Business has been slow. Okay, business has been dead. And not even of the undead variety. You would think Chicago would have a little more action for the only professional wizard in the phone book. But lately, Harry Dresden hasn't been able to dredge up any kind of work, magical or mundane. But just when it looks like he can't afford his next meal, a murder comes along that requires his particular brand of supernatural expertise. A brutally mutilated corpse. Strange-looking paw prints. A full moon. Take three guesses and the first two don't count...
If Storm Front was Butcher flexing his writerly muscles Fool Moon is a great sequel where the author is clearly finding his stride and becoming more comfortable with the characters and the world he has created. It is definitely better in terms of writing and gives the reader a taste of what's coming in the Dresden Files universe. Wondering what kind of sign of things to come I'm taking about? I'm talking about werewolves. Butcher doesn't have just one kind, they're all different, there are different ways they are made and different ways to kill them. I really enjoyed how the usual lore was incorporated into the story and made unique in this way without really repeating anyone's work.
Whenever I read a sequel I always worry that the author will be heavy-handed in revealing the backstory, so before I even started Fool Moon I wondered how it was going to be handled here. I really shouldn't have worried, Mr. Butcher made sure that if a new reader picked up the book they wouldn't be completely lost and that a reader who's observing the sequence wouldn't be bored with the flat recounting of what happened in the previous installment or an roll call of who's who.
Having read three books in the series so far I can tell that every one has a theme that's related to the real world. Storm Front was about two criminals wrestling over control of the illicit drug trade in Chicago, Fool Moon is about law enforcement going rogue with dire consequences for everybody. The author is again very creative in the way he sets up the premise and for this series the execution is excellent. I could really see the metaphors he's drawn and appreciated the issues he raised.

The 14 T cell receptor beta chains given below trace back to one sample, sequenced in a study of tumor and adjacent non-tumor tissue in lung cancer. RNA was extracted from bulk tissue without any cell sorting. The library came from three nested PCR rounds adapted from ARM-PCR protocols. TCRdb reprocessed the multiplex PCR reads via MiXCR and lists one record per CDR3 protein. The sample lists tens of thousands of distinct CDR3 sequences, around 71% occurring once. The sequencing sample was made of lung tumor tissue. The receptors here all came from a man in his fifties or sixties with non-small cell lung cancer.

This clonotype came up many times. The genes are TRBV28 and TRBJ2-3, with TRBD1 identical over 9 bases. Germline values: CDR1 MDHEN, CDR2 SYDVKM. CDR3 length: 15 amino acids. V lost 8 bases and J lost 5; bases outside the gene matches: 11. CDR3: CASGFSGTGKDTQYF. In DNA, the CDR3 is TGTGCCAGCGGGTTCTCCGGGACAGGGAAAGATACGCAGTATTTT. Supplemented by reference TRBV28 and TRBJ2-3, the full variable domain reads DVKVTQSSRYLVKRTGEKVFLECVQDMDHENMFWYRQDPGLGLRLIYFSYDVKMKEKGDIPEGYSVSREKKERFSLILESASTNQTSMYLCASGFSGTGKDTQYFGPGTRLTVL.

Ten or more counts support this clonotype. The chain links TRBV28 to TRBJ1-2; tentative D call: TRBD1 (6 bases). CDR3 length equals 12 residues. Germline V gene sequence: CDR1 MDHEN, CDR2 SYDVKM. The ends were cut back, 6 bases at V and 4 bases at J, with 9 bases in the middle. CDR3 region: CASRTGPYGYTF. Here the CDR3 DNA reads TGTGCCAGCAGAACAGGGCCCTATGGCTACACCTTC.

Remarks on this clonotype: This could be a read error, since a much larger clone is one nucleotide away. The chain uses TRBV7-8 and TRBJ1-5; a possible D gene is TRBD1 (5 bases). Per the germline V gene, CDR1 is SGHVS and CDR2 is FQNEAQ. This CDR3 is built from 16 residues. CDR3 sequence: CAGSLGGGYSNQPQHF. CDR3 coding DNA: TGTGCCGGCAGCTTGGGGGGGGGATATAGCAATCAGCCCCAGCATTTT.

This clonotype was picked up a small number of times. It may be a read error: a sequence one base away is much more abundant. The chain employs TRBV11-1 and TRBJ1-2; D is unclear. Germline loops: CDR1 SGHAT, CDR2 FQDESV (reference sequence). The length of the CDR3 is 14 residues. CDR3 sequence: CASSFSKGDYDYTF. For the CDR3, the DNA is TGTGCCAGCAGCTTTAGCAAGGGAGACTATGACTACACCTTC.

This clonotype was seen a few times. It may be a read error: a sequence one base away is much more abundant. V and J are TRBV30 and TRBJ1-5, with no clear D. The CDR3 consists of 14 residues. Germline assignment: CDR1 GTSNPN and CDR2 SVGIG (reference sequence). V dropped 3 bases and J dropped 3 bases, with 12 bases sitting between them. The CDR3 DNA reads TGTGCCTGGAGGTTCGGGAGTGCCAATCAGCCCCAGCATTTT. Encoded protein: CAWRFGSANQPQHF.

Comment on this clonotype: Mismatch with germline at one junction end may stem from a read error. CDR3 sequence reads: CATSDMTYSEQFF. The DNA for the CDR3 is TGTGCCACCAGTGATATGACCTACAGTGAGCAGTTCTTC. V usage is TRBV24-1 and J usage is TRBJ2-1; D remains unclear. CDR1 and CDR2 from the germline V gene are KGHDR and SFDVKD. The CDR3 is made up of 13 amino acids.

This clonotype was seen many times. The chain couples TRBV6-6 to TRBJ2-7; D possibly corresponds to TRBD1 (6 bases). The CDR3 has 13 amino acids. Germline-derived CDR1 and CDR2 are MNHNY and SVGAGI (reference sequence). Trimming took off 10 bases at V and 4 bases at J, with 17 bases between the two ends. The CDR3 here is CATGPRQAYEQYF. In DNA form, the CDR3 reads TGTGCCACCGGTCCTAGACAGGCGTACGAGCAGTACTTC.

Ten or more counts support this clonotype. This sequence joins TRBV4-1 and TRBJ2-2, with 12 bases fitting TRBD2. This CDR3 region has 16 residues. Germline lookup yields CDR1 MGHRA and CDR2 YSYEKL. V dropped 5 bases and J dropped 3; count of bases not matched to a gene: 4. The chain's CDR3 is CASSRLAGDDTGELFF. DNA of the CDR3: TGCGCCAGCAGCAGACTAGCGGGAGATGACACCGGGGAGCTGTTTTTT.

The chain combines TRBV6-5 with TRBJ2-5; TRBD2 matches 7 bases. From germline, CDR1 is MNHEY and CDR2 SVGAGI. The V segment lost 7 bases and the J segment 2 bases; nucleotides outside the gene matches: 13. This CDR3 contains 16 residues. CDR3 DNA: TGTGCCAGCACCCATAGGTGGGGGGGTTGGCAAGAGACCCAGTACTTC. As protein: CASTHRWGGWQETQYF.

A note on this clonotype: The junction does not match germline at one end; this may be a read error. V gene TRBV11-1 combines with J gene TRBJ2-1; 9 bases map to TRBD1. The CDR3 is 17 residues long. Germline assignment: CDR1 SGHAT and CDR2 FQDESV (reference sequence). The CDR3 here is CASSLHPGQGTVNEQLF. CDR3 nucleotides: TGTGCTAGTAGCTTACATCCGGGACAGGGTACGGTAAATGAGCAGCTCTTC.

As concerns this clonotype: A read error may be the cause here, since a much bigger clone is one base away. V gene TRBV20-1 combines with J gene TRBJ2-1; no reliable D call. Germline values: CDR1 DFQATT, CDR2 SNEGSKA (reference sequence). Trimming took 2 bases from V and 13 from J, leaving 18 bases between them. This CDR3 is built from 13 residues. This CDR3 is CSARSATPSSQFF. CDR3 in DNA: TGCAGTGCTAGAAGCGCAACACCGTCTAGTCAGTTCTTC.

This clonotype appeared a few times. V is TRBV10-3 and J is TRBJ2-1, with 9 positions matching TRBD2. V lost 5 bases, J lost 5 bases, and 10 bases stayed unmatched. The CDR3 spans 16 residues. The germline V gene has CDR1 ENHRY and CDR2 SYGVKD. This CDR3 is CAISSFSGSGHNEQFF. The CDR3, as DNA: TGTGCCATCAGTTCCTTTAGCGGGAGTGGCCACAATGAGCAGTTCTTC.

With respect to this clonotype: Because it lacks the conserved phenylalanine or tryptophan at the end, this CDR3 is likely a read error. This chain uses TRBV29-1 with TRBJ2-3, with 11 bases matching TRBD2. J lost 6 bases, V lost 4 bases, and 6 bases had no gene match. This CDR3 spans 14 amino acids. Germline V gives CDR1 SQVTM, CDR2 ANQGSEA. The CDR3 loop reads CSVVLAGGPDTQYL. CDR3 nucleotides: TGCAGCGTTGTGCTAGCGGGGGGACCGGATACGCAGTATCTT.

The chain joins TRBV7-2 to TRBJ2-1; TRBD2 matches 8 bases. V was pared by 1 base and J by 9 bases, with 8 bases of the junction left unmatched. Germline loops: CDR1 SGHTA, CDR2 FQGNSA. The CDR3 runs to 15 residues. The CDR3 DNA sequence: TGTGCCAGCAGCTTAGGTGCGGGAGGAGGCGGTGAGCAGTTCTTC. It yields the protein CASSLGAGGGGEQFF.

This wouldn't be a Dresden Files novel if there wasn't enough wisecracks to fill two non-Dresden Files novels and if the action didn't move at breakneck speed. Butcher delivered on both counts and in the process made sure to add in some pretty intense fight scenes and a real Oh-oh moment. I have to say, I really like adventure that's written by men, if it doesn't go overboard on the violence it's a lot more satisfying than the action from women writers that I've read so far. There's more grit and less hand-wringing. It's not all testosterone-charged exploits though, there are a couple tender moments thrown in to please the fair sex, and as one such representative I can attest that they hit the spot.
My main gripe with this book is that a) Harry needs to give himself a break every once in a while and b) things were starting to feel formulaic in terms of plot development: I could clearly see the developing pattern of "start working on the case, get beat up, make two potions, continue working on the case, drink potions at two separate opportune moments, save the day while barely avoid getting killed". I really enjoyed the book regardless (there was so much going on that I forgot to watch for patterns) but worried about how things would go in the third book of the series once I was done. I'm not telling how all that turned out though, you'll just have to wait till next Sunday. Aren't I a veritable Sheherezade? ;)